Feeds

Sony e-book Reader turns over new leaf

Bookmark sales slide

Security for virtualized datacentres

In literary circles, first editions are often highly prised. However, Sony hopes the second edition of its Reader digital book, the PRS-505, will prove more popular than its predecessor, thanks to what it claimed was a much better display.

Sony_PRS505
Sony's PRS-505: paperback wiper?

The PRS-505 uses E Ink's latest display technology, which is able to show eight levels of grey instead of the previous version's four. It also updates the image on display in around half the time and has a 25 per cent greater brightness. However, the screen is still the same 6in size as featured on the earlier model, the PRS-500.

Most of the PRS-505's additional updates are purely aesthetic. Some option buttons have been moved from the bottom of the screen to its left-hand side. Two additional "page flick" buttons, also on the left-hand side, have been created, which Sony claims makes for faster and more intuitive page - in short, mimicking a real book.

The PRS-505 features the same 800MHz Intel Celeron processor, 128MB of memory and 20MB hard drive that its predecessor had. Once again, the device has a battery life quoted as around 7500 page turns and promised to ship it with at least a USB 1.1 or faster port. The latest model comes bundled with an external CD-Rom drive.

Sony_PRS505_2
Sony's PRS-505: judge it by its cover?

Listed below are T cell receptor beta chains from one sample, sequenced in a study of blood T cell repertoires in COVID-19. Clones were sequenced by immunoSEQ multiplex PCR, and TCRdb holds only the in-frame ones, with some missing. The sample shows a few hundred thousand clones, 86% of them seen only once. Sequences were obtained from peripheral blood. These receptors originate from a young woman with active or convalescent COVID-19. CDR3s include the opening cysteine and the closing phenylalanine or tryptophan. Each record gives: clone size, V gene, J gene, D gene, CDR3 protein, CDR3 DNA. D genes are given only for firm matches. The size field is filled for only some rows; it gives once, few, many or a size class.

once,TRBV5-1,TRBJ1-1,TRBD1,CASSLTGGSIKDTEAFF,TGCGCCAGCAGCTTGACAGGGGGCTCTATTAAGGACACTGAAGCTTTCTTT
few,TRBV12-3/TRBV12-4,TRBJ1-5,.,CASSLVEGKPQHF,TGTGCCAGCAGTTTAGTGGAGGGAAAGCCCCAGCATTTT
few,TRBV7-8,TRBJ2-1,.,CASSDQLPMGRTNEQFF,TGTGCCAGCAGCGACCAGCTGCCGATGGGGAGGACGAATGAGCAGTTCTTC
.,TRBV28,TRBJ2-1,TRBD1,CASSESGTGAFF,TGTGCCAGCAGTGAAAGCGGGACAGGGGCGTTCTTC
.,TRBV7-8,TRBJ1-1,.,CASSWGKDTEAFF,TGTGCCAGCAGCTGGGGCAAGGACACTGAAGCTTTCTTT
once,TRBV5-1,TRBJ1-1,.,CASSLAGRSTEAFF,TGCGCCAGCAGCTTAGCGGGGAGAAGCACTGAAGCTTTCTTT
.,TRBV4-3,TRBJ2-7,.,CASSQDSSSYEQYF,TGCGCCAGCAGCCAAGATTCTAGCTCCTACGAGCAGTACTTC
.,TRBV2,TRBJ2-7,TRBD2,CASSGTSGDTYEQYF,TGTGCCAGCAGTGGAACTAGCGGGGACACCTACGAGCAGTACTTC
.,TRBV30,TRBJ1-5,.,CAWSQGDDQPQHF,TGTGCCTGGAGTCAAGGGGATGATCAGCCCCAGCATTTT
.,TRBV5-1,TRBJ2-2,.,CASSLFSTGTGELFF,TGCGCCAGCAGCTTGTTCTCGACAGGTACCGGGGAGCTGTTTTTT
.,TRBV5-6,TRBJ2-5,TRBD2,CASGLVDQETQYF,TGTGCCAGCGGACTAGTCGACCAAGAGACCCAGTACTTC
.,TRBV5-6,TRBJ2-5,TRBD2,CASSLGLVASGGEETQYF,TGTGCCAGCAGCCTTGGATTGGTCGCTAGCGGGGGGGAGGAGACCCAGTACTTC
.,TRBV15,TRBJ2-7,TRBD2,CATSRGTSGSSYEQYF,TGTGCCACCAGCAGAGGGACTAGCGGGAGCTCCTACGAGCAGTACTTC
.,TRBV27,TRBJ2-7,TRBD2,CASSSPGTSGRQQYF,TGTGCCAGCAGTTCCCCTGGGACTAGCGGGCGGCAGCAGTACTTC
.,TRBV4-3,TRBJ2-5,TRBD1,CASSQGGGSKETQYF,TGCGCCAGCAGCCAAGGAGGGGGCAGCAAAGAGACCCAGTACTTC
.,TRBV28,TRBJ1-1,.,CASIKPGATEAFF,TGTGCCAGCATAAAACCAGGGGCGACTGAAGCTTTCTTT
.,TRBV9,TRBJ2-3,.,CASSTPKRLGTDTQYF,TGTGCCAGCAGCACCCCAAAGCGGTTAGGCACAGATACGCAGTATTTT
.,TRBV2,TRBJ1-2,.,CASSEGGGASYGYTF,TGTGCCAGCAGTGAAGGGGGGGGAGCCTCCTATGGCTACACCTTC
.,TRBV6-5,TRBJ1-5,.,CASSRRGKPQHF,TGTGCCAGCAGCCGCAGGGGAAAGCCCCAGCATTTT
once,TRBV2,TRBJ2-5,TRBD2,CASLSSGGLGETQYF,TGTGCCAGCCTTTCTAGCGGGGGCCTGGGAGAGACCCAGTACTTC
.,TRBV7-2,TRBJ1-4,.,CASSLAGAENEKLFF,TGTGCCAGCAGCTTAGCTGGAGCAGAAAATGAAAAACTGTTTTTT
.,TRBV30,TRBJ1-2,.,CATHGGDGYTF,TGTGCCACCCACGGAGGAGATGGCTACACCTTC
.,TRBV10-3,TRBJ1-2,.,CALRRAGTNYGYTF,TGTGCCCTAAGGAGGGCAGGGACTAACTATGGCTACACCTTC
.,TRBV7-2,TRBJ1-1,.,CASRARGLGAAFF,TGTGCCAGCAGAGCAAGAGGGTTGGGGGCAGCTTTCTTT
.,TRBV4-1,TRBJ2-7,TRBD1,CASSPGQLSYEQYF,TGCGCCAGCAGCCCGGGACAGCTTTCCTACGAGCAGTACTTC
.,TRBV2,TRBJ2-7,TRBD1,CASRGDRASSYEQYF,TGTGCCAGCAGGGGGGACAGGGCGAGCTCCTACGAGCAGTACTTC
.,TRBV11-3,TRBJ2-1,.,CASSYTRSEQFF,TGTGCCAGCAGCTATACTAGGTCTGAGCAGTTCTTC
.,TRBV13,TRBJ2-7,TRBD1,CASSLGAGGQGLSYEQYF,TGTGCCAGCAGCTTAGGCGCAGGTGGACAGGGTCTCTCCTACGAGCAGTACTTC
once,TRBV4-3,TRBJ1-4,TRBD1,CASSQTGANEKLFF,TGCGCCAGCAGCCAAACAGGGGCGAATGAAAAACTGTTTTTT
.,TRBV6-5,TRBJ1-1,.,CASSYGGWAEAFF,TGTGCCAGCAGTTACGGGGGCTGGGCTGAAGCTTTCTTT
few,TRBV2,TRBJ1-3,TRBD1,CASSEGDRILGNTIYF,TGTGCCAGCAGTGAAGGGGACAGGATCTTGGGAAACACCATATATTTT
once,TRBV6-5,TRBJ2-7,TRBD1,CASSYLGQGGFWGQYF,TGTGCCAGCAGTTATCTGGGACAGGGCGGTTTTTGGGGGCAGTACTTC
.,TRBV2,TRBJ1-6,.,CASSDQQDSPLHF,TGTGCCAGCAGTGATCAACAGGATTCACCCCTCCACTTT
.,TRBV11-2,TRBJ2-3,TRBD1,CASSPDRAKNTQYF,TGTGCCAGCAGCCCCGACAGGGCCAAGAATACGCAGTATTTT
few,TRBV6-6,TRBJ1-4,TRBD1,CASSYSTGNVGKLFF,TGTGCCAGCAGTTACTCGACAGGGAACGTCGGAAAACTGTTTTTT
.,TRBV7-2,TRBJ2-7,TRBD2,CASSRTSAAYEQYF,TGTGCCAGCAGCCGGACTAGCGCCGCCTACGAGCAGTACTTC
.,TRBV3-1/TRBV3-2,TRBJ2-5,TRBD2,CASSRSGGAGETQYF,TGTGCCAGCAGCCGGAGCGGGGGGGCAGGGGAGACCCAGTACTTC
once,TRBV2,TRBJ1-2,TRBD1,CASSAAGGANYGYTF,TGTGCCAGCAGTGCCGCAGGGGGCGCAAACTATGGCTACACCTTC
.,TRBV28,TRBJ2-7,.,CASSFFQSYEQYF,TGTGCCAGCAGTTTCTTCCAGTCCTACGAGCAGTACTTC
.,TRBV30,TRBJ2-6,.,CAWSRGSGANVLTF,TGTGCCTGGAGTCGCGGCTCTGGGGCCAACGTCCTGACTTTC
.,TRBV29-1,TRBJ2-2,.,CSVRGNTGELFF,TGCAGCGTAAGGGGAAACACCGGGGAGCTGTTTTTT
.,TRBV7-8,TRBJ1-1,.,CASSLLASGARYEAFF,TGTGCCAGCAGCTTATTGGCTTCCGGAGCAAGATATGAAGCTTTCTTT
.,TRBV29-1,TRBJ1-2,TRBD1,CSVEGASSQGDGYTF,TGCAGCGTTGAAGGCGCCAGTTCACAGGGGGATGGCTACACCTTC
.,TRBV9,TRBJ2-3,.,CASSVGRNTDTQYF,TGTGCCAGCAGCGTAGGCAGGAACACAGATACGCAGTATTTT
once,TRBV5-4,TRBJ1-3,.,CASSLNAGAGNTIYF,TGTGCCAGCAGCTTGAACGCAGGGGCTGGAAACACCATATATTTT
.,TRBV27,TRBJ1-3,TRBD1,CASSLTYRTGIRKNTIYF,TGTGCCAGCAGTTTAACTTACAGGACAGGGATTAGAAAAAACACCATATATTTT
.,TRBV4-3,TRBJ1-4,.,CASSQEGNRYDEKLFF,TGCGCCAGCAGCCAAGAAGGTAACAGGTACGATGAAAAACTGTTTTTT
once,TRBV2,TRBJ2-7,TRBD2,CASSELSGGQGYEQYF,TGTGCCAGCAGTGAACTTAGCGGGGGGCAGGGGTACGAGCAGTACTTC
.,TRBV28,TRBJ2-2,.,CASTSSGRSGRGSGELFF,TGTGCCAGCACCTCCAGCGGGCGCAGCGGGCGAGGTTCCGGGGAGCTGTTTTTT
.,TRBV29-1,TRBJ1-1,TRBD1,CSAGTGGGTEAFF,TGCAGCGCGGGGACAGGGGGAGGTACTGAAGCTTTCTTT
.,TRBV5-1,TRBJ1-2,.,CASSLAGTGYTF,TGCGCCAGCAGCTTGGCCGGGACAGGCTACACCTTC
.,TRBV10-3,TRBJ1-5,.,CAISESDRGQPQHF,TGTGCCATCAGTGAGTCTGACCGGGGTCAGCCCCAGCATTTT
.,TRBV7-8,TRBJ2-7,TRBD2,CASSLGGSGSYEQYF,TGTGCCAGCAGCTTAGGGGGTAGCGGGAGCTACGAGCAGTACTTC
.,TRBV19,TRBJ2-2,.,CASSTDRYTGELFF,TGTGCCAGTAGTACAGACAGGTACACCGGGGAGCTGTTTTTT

Sony claims the PRS-505 stores about 160 books on its internal hard drive, with users able to transfer content onto it from a range of sources, such as the company's online e-book store. It can also be used as a portable hard drive, allowing users to store, say, documents and images on the device by hooking it up to their PC via USB.

North American bookworms can take the PRS-505 home this month for around $300 (£150/€190), with a choice of silver or blue colours. No European release date or price has yet been announced.

Top 5 reasons to deploy VMware with Tegile

More from The Register

next story
How the FLAC do I tell MP3s from lossless audio?
Can you hear the difference? Can anyone?
iPAD-FONDLING fanboi sparks SECURITY ALERT at Sydney airport
Breaches screening rules cos Apple SCREEN ROOLZ, ok?
Apple's new iPhone 6 vulnerable to last year's TouchID fingerprint hack
But unsophisticated thieves need not attempt this trick
Crouching tiger, FAST ASLEEP dragon: Smugglers can't shift iPhone 6s
China's grey market reports 'sluggish' sales of Apple mobe
The British Museum plonks digital bricks on world of Minecraft
Institution confirms it's cool with joining the blocky universe
Turn OFF your phone or WE'LL ALL DI... live? Europe OKs mobes, tabs non-stop on flights
Airlines given green light to allow gate-to-gate jibber-jabber
prev story

Whitepapers

Providing a secure and efficient Helpdesk
A single remote control platform for user support is be key to providing an efficient helpdesk. Retain full control over the way in which screen and keystroke data is transmitted.
Intelligent flash storage arrays
Tegile Intelligent Storage Arrays with IntelliFlash helps IT boost storage utilization and effciency while delivering unmatched storage savings and performance.
Beginner's guide to SSL certificates
De-mystify the technology involved and give you the information you need to make the best decision when considering your online security options.
Security for virtualized datacentres
Legacy security solutions are inefficient due to the architectural differences between physical and virtual environments.
Secure remote control for conventional and virtual desktops
Balancing user privacy and privileged access, in accordance with compliance frameworks and legislation. Evaluating any potential remote control choice.